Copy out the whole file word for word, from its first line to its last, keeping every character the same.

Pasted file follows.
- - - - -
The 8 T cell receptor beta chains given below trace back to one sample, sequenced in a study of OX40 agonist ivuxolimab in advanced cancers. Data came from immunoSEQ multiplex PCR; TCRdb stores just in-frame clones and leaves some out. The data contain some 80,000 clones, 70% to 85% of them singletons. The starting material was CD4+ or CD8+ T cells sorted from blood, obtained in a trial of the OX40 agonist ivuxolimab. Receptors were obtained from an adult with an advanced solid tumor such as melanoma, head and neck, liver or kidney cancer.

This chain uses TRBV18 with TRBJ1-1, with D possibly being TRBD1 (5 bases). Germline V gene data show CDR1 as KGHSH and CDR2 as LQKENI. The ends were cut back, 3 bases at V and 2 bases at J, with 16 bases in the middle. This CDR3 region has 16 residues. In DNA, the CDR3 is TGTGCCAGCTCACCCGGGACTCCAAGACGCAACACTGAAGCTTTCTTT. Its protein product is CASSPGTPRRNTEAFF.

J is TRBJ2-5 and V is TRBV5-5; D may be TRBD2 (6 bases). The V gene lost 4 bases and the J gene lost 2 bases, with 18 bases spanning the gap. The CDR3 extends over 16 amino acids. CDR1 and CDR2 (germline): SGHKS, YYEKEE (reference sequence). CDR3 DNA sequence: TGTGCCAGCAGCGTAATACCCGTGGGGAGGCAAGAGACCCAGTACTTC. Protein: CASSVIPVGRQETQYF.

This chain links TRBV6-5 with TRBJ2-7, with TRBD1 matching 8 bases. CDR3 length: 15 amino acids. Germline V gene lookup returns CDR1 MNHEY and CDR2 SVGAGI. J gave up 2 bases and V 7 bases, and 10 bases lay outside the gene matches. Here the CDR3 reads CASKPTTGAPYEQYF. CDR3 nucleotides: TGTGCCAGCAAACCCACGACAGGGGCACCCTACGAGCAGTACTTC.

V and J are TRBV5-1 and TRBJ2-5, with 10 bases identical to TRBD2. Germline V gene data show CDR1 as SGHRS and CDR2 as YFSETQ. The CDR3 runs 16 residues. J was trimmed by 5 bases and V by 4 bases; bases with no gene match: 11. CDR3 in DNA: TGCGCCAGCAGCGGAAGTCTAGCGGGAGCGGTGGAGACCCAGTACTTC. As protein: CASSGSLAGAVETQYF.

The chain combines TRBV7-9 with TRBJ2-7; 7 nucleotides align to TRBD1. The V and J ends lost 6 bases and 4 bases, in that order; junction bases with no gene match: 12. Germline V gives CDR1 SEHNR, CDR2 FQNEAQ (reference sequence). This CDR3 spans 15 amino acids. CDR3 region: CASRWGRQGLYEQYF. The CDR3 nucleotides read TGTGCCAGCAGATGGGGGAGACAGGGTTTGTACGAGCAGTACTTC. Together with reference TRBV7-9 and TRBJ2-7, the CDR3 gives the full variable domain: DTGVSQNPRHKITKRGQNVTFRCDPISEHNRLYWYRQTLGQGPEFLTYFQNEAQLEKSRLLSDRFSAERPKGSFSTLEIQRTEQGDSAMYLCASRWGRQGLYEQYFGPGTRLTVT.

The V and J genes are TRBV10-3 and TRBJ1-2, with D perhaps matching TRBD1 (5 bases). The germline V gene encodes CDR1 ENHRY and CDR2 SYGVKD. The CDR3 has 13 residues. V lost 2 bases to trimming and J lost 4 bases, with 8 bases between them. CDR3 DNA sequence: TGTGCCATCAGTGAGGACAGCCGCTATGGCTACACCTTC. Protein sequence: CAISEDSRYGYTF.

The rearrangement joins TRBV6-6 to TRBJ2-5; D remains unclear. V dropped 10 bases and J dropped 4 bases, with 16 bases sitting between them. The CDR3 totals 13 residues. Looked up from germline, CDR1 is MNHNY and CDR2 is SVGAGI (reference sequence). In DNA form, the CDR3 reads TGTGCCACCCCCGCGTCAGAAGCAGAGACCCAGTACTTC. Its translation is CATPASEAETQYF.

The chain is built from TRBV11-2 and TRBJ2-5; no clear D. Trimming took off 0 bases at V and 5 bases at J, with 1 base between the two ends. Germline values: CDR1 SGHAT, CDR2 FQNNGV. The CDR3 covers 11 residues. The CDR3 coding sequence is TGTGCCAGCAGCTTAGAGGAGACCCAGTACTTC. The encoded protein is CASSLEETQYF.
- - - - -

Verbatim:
The 8 T cell receptor beta chains given below trace back to one sample, sequenced in a study of OX40 agonist ivuxolimab in advanced cancers. Data came from immunoSEQ multiplex PCR; TCRdb stores just in-frame clones and leaves some out. The data contain some 80,000 clones, 70% to 85% of them singletons. The starting material was CD4+ or CD8+ T cells sorted from blood, obtained in a trial of the OX40 agonist ivuxolimab. Receptors were obtained from an adult with an advanced solid tumor such as melanoma, head and neck, liver or kidney cancer.

This chain uses TRBV18 with TRBJ1-1, with D possibly being TRBD1 (5 bases). Germline V gene data show CDR1 as KGHSH and CDR2 as LQKENI. The ends were cut back, 3 bases at V and 2 bases at J, with 16 bases in the middle. This CDR3 region has 16 residues. In DNA, the CDR3 is TGTGCCAGCTCACCCGGGACTCCAAGACGCAACACTGAAGCTTTCTTT. Its protein product is CASSPGTPRRNTEAFF.

J is TRBJ2-5 and V is TRBV5-5; D may be TRBD2 (6 bases). The V gene lost 4 bases and the J gene lost 2 bases, with 18 bases spanning the gap. The CDR3 extends over 16 amino acids. CDR1 and CDR2 (germline): SGHKS, YYEKEE (reference sequence). CDR3 DNA sequence: TGTGCCAGCAGCGTAATACCCGTGGGGAGGCAAGAGACCCAGTACTTC. Protein: CASSVIPVGRQETQYF.

This chain links TRBV6-5 with TRBJ2-7, with TRBD1 matching 8 bases. CDR3 length: 15 amino acids. Germline V gene lookup returns CDR1 MNHEY and CDR2 SVGAGI. J gave up 2 bases and V 7 bases, and 10 bases lay outside the gene matches. Here the CDR3 reads CASKPTTGAPYEQYF. CDR3 nucleotides: TGTGCCAGCAAACCCACGACAGGGGCACCCTACGAGCAGTACTTC.

V and J are TRBV5-1 and TRBJ2-5, with 10 bases identical to TRBD2. Germline V gene data show CDR1 as SGHRS and CDR2 as YFSETQ. The CDR3 runs 16 residues. J was trimmed by 5 bases and V by 4 bases; bases with no gene match: 11. CDR3 in DNA: TGCGCCAGCAGCGGAAGTCTAGCGGGAGCGGTGGAGACCCAGTACTTC. As protein: CASSGSLAGAVETQYF.

The chain combines TRBV7-9 with TRBJ2-7; 7 nucleotides align to TRBD1. The V and J ends lost 6 bases and 4 bases, in that order; junction bases with no gene match: 12. Germline V gives CDR1 SEHNR, CDR2 FQNEAQ (reference sequence). This CDR3 spans 15 amino acids. CDR3 region: CASRWGRQGLYEQYF. The CDR3 nucleotides read TGTGCCAGCAGATGGGGGAGACAGGGTTTGTACGAGCAGTACTTC. Together with reference TRBV7-9 and TRBJ2-7, the CDR3 gives the full variable domain: DTGVSQNPRHKITKRGQNVTFRCDPISEHNRLYWYRQTLGQGPEFLTYFQNEAQLEKSRLLSDRFSAERPKGSFSTLEIQRTEQGDSAMYLCASRWGRQGLYEQYFGPGTRLTVT.

The V and J genes are TRBV10-3 and TRBJ1-2, with D perhaps matching TRBD1 (5 bases). The germline V gene encodes CDR1 ENHRY and CDR2 SYGVKD. The CDR3 has 13 residues. V lost 2 bases to trimming and J lost 4 bases, with 8 bases between them. CDR3 DNA sequence: TGTGCCATCAGTGAGGACAGCCGCTATGGCTACACCTTC. Protein sequence: CAISEDSRYGYTF.

The rearrangement joins TRBV6-6 to TRBJ2-5; D remains unclear. V dropped 10 bases and J dropped 4 bases, with 16 bases sitting between them. The CDR3 totals 13 residues. Looked up from germline, CDR1 is MNHNY and CDR2 is SVGAGI (reference sequence). In DNA form, the CDR3 reads TGTGCCACCCCCGCGTCAGAAGCAGAGACCCAGTACTTC. Its translation is CATPASEAETQYF.

The chain is built from TRBV11-2 and TRBJ2-5; no clear D. Trimming took off 0 bases at V and 5 bases at J, with 1 base between the two ends. Germline values: CDR1 SGHAT, CDR2 FQNNGV. The CDR3 covers 11 residues. The CDR3 coding sequence is TGTGCCAGCAGCTTAGAGGAGACCCAGTACTTC. The encoded protein is CASSLEETQYF.